They are on the front lines 24 hours a day, seven days a week, 52 weeks a year when patients find themselves fighting the flu, coughing from a cold or bringing a child to get those back-to-school vaccines. While doctors may be treating one illness, each appointment serves as an opportunity to educate people about the multiple medical problems associated with tobacco use.
“At the Georgia Cancer Center, we educate our doctors and incoming medical residents about the five A’s,” said Amy McIntyre, community program coordinator in the Office of Cancer Information and Awareness at the Georgia Cancer Center. “We want them to know they need to be constantly counseling their patients. If those patients are children, they need to be talking to the parents about the dangers of secondhand smoke, too.”
The five A’s include: Ask, Advise, Assess, Assist and Arrange. First, doctors need to ask their patients if they smoke. Next, they need to understand how addicted the patient is to tobacco. This includes how often they smoke and how many cigarettes they smoke per day. Then, the doctor needs to advise them to quit by educating them about the many health problems stemming from tobacco. Research has shown tobacco use can be the cause of 16 different forms of cancer.
As the doctors have these discussions with patients, it’s important to assess how serious each person is about quitting or their willingness to try to quit. For those serious about looking for help, doctors are encouraged to assist the patient in registering for the Georgia Cancer Center’s Tobacco Cessation Program. Lastly, doctors should arrange follow-up with their patients to help prevent relapse.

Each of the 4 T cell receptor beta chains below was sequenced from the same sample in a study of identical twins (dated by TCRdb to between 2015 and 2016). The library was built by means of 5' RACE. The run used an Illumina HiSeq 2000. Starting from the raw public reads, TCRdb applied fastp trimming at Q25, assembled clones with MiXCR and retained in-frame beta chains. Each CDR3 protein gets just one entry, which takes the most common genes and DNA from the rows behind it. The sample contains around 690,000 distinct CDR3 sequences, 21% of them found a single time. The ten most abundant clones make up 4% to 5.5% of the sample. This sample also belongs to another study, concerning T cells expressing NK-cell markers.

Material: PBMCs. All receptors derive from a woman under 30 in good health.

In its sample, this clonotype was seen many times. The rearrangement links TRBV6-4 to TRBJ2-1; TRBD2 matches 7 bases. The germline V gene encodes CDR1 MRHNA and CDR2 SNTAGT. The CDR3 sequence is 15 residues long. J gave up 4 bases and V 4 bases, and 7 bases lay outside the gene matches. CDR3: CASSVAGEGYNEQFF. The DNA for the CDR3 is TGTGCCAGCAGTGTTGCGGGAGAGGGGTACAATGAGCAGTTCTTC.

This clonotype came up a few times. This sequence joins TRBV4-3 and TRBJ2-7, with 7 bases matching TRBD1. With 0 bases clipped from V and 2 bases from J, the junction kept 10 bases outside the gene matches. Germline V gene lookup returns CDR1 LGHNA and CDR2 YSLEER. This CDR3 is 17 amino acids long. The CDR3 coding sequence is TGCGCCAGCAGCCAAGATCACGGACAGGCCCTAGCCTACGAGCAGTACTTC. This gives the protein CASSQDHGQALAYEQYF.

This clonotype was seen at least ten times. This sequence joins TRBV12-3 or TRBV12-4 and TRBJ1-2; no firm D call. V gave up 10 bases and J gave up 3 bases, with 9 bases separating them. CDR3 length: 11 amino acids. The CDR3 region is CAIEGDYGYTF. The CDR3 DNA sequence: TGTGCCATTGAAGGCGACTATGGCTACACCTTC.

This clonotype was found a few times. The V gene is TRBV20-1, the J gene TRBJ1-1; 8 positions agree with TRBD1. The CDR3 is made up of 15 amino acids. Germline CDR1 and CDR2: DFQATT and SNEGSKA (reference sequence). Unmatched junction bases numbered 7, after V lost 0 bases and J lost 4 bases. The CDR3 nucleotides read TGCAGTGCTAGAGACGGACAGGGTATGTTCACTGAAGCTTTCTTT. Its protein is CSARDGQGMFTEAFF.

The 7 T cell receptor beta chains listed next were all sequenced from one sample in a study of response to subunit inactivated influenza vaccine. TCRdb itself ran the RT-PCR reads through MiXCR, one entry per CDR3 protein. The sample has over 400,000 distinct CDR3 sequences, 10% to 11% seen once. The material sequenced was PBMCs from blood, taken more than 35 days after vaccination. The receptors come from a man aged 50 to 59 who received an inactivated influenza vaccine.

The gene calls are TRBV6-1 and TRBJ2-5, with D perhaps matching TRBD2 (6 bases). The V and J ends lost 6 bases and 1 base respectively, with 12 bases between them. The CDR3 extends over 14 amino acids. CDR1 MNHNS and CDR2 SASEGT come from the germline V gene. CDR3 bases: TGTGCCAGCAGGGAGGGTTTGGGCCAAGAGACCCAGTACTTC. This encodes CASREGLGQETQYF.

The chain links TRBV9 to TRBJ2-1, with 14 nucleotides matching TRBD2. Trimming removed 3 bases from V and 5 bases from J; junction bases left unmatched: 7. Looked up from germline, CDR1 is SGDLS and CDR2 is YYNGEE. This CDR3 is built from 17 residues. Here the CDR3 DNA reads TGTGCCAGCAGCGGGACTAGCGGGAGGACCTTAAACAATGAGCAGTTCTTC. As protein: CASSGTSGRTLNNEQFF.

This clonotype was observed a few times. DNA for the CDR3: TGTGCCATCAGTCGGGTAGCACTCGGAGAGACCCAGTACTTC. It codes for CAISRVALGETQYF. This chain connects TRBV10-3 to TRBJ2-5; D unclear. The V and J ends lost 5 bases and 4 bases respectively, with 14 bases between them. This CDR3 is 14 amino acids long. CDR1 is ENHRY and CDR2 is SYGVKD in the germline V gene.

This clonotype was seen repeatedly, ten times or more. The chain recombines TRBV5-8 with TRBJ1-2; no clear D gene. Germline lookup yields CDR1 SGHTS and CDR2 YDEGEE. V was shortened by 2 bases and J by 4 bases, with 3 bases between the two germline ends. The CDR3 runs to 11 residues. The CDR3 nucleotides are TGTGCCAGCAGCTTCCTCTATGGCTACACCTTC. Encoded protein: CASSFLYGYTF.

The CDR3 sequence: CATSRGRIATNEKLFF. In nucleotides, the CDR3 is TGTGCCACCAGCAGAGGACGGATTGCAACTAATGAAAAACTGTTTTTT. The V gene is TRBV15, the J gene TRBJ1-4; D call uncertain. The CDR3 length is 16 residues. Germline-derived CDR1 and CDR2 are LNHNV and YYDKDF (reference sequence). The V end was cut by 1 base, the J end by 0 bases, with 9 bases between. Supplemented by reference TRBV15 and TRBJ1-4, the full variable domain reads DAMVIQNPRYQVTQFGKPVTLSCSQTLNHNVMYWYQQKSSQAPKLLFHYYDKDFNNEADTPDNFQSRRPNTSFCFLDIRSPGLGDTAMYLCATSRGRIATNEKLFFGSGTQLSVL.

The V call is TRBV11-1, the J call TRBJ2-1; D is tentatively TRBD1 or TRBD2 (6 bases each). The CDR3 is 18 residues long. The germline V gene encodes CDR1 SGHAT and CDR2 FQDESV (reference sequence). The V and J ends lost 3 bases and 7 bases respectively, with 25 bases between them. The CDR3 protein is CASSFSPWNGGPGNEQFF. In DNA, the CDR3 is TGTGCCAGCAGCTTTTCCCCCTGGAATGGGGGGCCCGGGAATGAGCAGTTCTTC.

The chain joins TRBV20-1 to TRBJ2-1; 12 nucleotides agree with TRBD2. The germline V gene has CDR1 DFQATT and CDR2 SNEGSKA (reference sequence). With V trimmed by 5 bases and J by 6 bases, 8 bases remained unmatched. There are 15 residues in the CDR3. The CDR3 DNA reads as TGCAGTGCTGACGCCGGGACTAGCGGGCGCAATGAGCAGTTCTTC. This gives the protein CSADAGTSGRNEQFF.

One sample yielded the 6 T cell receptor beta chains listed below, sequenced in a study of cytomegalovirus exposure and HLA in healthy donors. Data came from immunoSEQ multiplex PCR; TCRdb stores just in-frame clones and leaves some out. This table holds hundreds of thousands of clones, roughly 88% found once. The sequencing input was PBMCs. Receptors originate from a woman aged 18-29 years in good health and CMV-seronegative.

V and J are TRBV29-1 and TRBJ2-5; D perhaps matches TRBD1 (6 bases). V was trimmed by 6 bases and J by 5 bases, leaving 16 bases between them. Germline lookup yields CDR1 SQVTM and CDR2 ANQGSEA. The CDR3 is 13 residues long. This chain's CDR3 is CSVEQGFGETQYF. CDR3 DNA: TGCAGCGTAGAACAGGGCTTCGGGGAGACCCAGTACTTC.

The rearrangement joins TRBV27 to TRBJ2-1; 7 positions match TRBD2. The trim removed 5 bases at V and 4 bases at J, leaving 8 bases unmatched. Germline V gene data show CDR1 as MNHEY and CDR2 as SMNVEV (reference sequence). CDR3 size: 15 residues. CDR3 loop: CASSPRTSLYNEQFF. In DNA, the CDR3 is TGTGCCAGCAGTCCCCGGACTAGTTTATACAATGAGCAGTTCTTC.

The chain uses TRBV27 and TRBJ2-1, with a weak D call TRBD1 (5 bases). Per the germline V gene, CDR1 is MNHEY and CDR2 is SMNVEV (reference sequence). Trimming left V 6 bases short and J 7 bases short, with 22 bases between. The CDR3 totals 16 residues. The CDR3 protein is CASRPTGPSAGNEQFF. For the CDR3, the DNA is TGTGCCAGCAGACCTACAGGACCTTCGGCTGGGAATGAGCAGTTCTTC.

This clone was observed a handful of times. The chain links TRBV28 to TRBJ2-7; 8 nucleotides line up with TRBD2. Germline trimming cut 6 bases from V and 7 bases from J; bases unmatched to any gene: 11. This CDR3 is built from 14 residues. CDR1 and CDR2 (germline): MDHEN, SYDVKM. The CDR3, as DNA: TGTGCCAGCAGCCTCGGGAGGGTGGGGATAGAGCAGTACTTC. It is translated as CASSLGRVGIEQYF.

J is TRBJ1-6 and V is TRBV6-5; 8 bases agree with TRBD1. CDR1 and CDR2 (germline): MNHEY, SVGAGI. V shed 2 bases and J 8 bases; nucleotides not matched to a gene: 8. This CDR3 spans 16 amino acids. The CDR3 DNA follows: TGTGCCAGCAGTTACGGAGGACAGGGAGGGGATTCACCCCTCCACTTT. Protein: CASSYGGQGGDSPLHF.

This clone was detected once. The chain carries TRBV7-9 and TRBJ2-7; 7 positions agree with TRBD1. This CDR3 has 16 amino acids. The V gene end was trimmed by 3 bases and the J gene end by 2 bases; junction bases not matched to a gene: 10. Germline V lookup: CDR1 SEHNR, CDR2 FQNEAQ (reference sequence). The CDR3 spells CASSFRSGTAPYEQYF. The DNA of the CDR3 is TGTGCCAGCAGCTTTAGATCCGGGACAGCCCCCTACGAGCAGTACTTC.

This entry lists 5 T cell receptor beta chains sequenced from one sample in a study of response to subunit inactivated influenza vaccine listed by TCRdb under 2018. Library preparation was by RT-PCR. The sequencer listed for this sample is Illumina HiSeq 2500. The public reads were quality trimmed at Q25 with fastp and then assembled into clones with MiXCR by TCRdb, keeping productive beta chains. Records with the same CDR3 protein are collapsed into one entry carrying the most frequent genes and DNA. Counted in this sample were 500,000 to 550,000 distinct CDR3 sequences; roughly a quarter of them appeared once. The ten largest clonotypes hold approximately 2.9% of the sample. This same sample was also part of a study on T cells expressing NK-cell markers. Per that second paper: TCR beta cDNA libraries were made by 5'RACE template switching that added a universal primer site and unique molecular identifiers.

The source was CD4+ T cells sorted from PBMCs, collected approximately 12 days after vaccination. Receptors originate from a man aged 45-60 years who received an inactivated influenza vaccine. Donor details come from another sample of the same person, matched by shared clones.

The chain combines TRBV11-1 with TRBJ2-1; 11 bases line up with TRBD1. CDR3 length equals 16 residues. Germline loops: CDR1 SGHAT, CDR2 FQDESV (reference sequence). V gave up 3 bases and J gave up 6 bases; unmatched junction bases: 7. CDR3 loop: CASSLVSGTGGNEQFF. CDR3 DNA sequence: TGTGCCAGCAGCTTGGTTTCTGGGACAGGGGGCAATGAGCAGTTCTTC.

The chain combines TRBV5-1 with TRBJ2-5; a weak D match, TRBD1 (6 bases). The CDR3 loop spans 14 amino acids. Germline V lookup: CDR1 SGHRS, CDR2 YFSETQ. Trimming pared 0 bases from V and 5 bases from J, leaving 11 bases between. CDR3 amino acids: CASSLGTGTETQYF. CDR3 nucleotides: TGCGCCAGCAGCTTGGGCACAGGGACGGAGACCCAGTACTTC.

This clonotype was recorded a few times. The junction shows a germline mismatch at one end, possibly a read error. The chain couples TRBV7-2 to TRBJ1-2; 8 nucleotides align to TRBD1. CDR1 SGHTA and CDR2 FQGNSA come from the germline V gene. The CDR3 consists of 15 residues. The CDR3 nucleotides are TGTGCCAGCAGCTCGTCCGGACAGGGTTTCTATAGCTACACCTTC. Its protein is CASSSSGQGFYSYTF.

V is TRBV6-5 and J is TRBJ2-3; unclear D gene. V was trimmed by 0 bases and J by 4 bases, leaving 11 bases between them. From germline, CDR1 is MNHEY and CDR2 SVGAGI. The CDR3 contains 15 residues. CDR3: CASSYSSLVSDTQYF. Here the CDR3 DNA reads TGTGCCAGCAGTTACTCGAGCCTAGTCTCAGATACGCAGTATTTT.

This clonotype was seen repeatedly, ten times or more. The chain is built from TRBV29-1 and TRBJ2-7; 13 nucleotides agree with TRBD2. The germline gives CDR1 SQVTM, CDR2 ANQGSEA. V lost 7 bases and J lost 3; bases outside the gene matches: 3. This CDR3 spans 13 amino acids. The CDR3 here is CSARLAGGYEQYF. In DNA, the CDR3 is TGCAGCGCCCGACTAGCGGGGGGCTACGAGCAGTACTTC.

“We made it super simple for doctors to refer their patients to our program,” McIntyre said. “Each patient’s electronic medical record has a checkbox. When doctors mark the box, our team gets an alert and can contact the patient to schedule their first appointment.”
With the new wave of medical residents starting their training at Augusta University Health in June, now is the perfect time to share and reinforce this information. McIntyre provided residents with a handout walking them through the EMR referral steps during orientation in late June.
One of those residents, Jenson Matthew, is a postgraduate year one at Augusta University. For him, being a doctor has always been a means of helping people, which is an experience that brings him true happiness. For Matthew and the other residents in his class, they agreed practitioner preventive care was their No. 1 priority.
“Being a professional in our field means we have to commit to adapting to the ever-growing field and ensure to improve our craft through learning from our patients, peers, and own personal thirst for knowledge,” Matthew said. “In this same light, staying informed and educated about anything and everything that could affect our patients’ health. In regards to e-cigs, there isn’t a lot of information about the long-term risks and effects, and that isn’t something that we can just overlook and wait until it becomes an issue.”
McIntyre said the trust between a patient and their doctors is the key to making sure the message is heard.
“As you are treating their medical issues over time, you start looking for ways to treat the whole person,” said McIntyre. “This trust gives a doctor the unique opportunity to say, ‘We want you to quit smoking for your own health and not just for today, but over your lifespan and for the future of your health.’”
Doctors and residents looking for information about the Tobacco Cessation Program at the Georgia Cancer Center can call (706) 721-0456.